A Bid to Tackle Youth Unemployment, With a Focus on Employers. But Will it Work?•
Kiersten Marek, Reporter
There are few things more depressing than being young, motivated, and unemployed. And while the problem of youth unemployment, occuring between ages 16 to 24, has gradually improved lately, things are still terrible and, if we unpack the numbers by race, it gets even worse. Caucasian youth have an unemployment rate of around 12 percent, while the share of young African Americans who can’t find jobs is double that.
Helping young people of color get connected to the labor force is a famously tough challenge, and harder still when so many more experienced, older workers are looking for work. But the basic laws of supply demand only begin to scratch at the complexity of this problem, which is wrapped up in some knotty social and cultural factors, too.
Foundations have taken any number of approaches to the problem over the years, spending boatloads of money with mixed results. These days, the hopes of some funders rest on multi-pronged efforts to train young people with concrete jobs skills, but also help them connect with successful adults, establish early ties to employers, and develop the social skills needed to succeed at work.
But given that research shows that employment discrimination on the basis of race remains alive and well, it’s important to persuade employers to be more receptive to young workers of color.
One new funder effort we’re watching is the Rockefeller Foundation’s “Grads of Life” program, which was unveiled in September and is a collaborative effort that includes the Ad Council, Year Up, ConPRmetidos, MENTOR: The National Mentoring Partnership, New Options Project, and Opportunity Nation. The initiative seeks to help catalyze the connection between employers who need to hire and young people looking for work.
The Rockefeller Foundation is in pretty deep on the youth unemployment issue. Through its Employment Pathways Project, under which Grads of Life is funded, the foundation seeks to create a more inclusive economy, especially for young people from low-income communities who are often the biggest losers when economic downturns hit.
But the foundation also aims its pitch at employers, calling America’s “opportunity youth” an “enormous, untapped talent pool for forward-thinking employers” who often struggle to find the right candidates for unfilled jobs.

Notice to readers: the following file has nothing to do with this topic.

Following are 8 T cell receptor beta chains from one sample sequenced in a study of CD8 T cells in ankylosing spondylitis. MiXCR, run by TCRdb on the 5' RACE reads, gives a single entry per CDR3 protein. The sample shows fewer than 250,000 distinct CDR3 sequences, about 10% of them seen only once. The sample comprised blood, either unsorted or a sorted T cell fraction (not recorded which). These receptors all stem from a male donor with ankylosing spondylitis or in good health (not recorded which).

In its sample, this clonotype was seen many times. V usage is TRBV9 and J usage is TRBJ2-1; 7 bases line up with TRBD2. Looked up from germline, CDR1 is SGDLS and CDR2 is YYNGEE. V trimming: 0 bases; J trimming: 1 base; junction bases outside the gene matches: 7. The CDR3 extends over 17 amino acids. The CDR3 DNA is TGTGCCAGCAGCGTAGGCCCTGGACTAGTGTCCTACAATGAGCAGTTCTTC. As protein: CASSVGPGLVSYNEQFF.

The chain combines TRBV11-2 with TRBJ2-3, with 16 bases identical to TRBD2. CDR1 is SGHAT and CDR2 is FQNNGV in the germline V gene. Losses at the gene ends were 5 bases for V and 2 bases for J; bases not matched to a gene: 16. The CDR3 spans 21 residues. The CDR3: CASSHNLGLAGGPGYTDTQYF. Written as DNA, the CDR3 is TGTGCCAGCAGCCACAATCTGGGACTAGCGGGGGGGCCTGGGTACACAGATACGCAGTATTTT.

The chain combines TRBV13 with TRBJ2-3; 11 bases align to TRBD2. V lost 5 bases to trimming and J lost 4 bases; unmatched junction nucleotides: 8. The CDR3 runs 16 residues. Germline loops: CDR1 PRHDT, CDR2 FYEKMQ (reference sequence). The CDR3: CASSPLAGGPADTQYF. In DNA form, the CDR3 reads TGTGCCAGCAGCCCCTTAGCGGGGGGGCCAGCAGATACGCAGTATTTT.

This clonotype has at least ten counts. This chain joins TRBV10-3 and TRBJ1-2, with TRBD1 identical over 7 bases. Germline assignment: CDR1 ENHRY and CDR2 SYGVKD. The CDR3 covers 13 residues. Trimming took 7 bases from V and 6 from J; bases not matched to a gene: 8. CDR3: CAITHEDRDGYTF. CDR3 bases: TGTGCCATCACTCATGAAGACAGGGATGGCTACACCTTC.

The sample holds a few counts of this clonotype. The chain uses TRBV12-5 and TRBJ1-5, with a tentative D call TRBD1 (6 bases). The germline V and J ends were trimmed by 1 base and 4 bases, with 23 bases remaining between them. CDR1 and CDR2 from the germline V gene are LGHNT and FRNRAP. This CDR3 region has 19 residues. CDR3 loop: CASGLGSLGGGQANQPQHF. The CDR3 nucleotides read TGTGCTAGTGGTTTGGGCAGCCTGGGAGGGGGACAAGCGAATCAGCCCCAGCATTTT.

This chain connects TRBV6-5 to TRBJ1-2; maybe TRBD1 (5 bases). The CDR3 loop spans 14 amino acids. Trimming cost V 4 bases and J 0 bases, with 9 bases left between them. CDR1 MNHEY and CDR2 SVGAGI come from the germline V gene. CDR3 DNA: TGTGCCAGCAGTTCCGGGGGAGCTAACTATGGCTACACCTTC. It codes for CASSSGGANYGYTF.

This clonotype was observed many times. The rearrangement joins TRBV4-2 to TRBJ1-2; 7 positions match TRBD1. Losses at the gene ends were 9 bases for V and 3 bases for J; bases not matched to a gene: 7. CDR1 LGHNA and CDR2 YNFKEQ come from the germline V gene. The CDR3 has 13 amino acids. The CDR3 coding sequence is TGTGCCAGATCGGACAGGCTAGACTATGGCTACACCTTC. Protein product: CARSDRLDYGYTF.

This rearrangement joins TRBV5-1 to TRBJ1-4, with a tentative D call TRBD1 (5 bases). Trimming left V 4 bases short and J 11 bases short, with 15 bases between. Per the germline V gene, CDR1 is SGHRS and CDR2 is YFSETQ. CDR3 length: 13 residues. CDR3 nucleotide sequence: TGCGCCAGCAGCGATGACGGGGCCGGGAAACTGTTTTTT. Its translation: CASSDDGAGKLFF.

The Grads of Life initiative has big plans for changing perception and behavior on the side of hiring managers. Through advertising and a dedicated website, the program is reaching out to companies and reimagining the hiring process to include disadvantaged youth who, with shaping and training, can become model employees. The website includes a directory of organizations helping young people prepare for work and testimonials from company hiring staff who are participating in the program and benefiting from the kids’ involvement.
A key strategy of Grads of Life is helping employers start and expand internship and mentoring collaborations with groups like Year Up.
The research on mentoring as an effective intervention is growing. A 2011 meta-analysis of programs suggests that youth mentoring is a promising investment area, as it has the capacity to improve youth outcomes across multiple life dimensions. On the side of benefiting business, studies show that corporate mentoring helps to build employee loyalty as well as a positive image for the business.
Year Up is one of the partners in the Grads of Life program, having received a grant of $500,000 from the Rockefeller Foundation to build and sustain momentum for youth employment. With locations in both Boston and Providence, Year Up facilitates mentoring internships for its students which frequently result in ongoing employment and/or enrollment in higher education. It reports that 85 percent of its graduates are employed or attending college full time within four months of completing the program. We should note that, in addition to the focus on mentoring, we’re seeing a big uptick these days in funder interest in internship programs as part of broader career readiness efforts.
The Rockefeller initiative will be intriguing to watch, given how challenging this terrain has been for philanthropy over the years and how those youth employment efforts that are successful can be quite costly in terms of the outlays per worker. Maybe this effort will be different.